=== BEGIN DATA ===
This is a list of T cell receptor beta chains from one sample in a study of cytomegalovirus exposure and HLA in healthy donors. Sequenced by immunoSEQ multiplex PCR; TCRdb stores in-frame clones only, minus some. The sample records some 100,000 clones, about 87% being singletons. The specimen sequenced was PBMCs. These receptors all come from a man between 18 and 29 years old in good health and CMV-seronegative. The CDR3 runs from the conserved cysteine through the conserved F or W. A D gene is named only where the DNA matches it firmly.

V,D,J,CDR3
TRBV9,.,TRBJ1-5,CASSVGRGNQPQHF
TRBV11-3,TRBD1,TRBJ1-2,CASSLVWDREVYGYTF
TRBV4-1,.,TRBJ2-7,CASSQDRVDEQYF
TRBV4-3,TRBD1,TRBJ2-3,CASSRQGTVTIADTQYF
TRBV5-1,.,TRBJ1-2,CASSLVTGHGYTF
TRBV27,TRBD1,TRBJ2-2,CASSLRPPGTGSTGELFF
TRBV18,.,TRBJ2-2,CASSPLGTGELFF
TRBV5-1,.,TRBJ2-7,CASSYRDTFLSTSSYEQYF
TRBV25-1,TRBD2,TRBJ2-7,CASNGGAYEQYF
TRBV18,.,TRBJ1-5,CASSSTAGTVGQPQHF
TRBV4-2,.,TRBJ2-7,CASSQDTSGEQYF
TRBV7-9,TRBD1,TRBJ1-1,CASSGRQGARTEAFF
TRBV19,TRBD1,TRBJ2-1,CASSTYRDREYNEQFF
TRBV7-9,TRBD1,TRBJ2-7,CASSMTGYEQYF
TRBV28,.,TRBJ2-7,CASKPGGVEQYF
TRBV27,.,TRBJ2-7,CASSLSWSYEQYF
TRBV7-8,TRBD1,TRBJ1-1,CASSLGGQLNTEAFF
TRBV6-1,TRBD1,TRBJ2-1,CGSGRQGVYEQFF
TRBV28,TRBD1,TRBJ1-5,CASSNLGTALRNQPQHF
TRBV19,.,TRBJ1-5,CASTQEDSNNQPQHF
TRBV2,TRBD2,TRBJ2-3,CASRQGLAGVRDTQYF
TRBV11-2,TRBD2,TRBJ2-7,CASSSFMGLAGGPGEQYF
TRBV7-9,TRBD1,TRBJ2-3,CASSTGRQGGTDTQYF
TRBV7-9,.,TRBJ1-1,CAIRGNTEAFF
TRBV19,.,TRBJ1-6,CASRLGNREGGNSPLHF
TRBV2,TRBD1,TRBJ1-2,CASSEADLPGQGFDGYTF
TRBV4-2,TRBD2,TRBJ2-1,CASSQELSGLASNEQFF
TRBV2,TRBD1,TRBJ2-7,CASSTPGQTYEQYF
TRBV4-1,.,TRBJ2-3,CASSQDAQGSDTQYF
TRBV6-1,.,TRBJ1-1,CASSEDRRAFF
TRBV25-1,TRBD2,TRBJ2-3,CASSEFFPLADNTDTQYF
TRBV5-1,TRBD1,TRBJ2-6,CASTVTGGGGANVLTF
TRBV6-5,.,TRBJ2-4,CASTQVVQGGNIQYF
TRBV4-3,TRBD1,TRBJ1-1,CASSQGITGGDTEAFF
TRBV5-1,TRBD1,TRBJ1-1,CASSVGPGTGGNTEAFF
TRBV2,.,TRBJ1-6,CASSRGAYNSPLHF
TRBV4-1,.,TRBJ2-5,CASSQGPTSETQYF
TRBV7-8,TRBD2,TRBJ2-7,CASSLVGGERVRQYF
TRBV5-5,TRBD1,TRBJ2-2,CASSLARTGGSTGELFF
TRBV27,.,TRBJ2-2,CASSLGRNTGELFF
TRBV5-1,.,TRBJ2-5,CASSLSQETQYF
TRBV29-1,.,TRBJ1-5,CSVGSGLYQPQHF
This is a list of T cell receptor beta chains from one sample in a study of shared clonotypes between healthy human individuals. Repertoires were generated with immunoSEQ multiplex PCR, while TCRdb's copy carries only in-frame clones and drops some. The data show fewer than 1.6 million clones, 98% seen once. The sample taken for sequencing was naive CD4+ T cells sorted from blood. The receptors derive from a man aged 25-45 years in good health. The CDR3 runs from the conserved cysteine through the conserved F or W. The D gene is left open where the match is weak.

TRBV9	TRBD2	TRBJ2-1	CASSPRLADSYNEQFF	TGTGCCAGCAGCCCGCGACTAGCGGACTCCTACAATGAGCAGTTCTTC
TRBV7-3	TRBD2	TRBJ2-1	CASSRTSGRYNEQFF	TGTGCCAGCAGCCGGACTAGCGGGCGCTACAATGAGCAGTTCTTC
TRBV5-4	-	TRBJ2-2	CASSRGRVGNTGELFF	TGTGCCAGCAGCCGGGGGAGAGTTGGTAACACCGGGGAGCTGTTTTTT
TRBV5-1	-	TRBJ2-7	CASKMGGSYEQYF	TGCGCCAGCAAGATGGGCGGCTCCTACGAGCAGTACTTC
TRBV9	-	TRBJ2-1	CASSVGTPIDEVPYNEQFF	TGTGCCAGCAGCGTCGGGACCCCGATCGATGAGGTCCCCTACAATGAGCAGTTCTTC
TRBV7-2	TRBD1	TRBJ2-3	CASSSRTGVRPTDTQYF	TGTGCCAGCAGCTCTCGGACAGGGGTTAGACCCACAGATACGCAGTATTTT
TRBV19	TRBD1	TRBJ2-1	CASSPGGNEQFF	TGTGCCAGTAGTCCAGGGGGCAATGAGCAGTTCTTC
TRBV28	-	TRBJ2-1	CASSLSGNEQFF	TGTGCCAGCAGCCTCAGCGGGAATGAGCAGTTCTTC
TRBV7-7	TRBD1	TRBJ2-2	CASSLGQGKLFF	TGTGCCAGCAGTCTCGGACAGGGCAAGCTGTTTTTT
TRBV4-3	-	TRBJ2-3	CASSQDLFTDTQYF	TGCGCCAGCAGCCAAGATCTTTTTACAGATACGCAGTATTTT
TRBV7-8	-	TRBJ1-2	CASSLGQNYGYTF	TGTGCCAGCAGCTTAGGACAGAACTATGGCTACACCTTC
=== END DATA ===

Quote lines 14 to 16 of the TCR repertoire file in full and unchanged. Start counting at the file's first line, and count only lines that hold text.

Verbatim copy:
TRBV7-9,TRBD1,TRBJ1-1,CASSGRQGARTEAFF
TRBV19,TRBD1,TRBJ2-1,CASSTYRDREYNEQFF
TRBV7-9,TRBD1,TRBJ2-7,CASSMTGYEQYF